Research Topics
 Kyle Q LepageSummaryAffiliation: Boston University Country: USA Publications
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Publications
 Fast maximum likelihood estimation using continuoustime neural point process modelsKyle Q Lepage
Department of Mathematics and Statistics, Boston University, Boston, MA, 02215, USA
J Comput Neurosci 38:499519. 2015..It enables the employment of the statistical methodology available with discretetime inference, but is faster, uses less memory, and avoids any error due to discretization. ..  A statistically robust EEG rereferencing procedure to mitigate reference effectKyle Q Lepage
Boston University, Department of Mathematics and Statistics, Boston, MA, USA Electronic address
J Neurosci Methods 235:10116. 2014..Successful analysis of EEG data often involves rereferencing procedures that modify the recorded traces and seek to minimize the impact of reference electrode activity upon functions of the original EEG recordings...  Inferring evoked brain connectivity through adaptive perturbationKyle Q Lepage
Department of Mathematics and Statistics, Boston University, Boston, MA 02215, USA
J Comput Neurosci 34:30318. 2013..The proposed method demonstrates improved accuracy compared to network inference based on passive observation of node dynamics and an increased rate of convergence relative to network estimation employing a naïve stimulation strategy...  Some sampling properties of common phase estimatorsKyle Q Lepage
Department of Mathematics, Boston University, Boston, MA 02446, USA
Neural Comput 25:90121. 2013..This analysis suggests how prior knowledge about a rhythmic signal can be used to improve the accuracy of phase estimates...  A procedure for testing acrosscondition rhythmic spikefield association changeKyle Q Lepage
Boston University, Department of Mathematics and Statistics, Boston, MA, USA
J Neurosci Methods 213:4362. 2013....  The statistical analysis of partially confounded covariates important to neural spikingKyle Q Lepage
Department of Mathematics and Statistics, Boston University, Boston, MA, USA
J Neurosci Methods 205:295304. 2012..This analysis demonstrates the temporal bridging of a delay period in a sequential memory task by firing activity of cells present in the rodent hippocampus that cannot be explained by rodent position, head direction or velocity...  The dependence of spike field coherence on expected intensityKyle Q Lepage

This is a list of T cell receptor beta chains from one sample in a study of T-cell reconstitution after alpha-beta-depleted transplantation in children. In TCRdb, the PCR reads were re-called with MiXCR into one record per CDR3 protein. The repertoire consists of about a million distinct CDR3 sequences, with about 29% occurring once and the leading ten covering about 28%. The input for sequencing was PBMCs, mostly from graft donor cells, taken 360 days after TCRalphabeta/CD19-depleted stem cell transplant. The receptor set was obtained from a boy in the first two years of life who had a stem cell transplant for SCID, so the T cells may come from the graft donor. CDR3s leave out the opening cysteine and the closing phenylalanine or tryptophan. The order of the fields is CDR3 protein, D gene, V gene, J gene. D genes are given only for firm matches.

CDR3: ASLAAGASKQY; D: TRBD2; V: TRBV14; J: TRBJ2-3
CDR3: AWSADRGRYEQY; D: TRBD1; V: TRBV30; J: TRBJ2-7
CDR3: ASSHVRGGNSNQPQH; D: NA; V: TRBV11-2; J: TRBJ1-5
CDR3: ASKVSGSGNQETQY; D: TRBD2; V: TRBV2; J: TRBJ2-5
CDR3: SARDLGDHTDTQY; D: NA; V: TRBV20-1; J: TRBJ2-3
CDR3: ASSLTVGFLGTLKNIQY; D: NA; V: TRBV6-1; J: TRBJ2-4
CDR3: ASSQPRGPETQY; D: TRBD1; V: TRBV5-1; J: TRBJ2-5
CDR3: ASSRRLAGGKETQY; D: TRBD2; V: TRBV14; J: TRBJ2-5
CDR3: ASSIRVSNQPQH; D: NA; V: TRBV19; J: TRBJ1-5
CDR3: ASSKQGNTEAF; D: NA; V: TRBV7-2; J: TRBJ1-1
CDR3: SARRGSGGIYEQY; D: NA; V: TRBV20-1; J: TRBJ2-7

Department of Mathematics and Statistics, Boston University, Boston, MA 15213, USA
Neural Comput 23:220941. 2011..Hence, intensity field coherence is a rateindependent measure and a candidate on which to base the appropriate statistical inference of spike field synchrony...  Human seizures selfterminate across spatial scales via a critical transitionMark A Kramer
Department of Mathematics and Statistics, Boston University, Boston, MA 02215, USA
Proc Natl Acad Sci U S A 109:2111621. 2012..This description constrains the specific biophysical mechanisms underlying seizure termination, suggests a dynamical understanding of status epilepticus, and demonstrates an accessible system for studying critical transitions in nature...  Hippocampal "time cells" bridge the gap in memory for discontiguous eventsChristopher J MacDonald
Center for Memory and Brain, Boston University, Boston, MA 02215, USA
Neuron 71:73749. 2011..These findings suggest that hippocampal neural ensembles segment temporally organized memories much the same as they represent locations of important events in spatially defined environments...  Slow Spatial Recruitment of Neocortex during Secondarily Generalized Seizures and Its Relation to Surgical OutcomeLouis Emmanuel Martinet
Department of Mathematics and Statistics, Boston University, Boston, Massachusetts 02215 and
J Neurosci 35:947790. 2015....  Rateadjusted spikeLFP coherence comparisons from spiketrain statisticsMikio C Aoi
Department of Mathematics and Statistics, Boston University, Boston, MA 02215, USA Electronic address
J Neurosci Methods 240:14153. 2015....  Emergence of persistent networks in longterm intracranial EEG recordingsMark A Kramer
Department of Mathematics and Statistics, Boston University, Boston, Massachusetts 02215, USA
J Neurosci 31:1575767. 2011..These results suggest that a metastable, frequencybanddependent scaffold of brain connectivity exists from which transient activity emerges and recedes...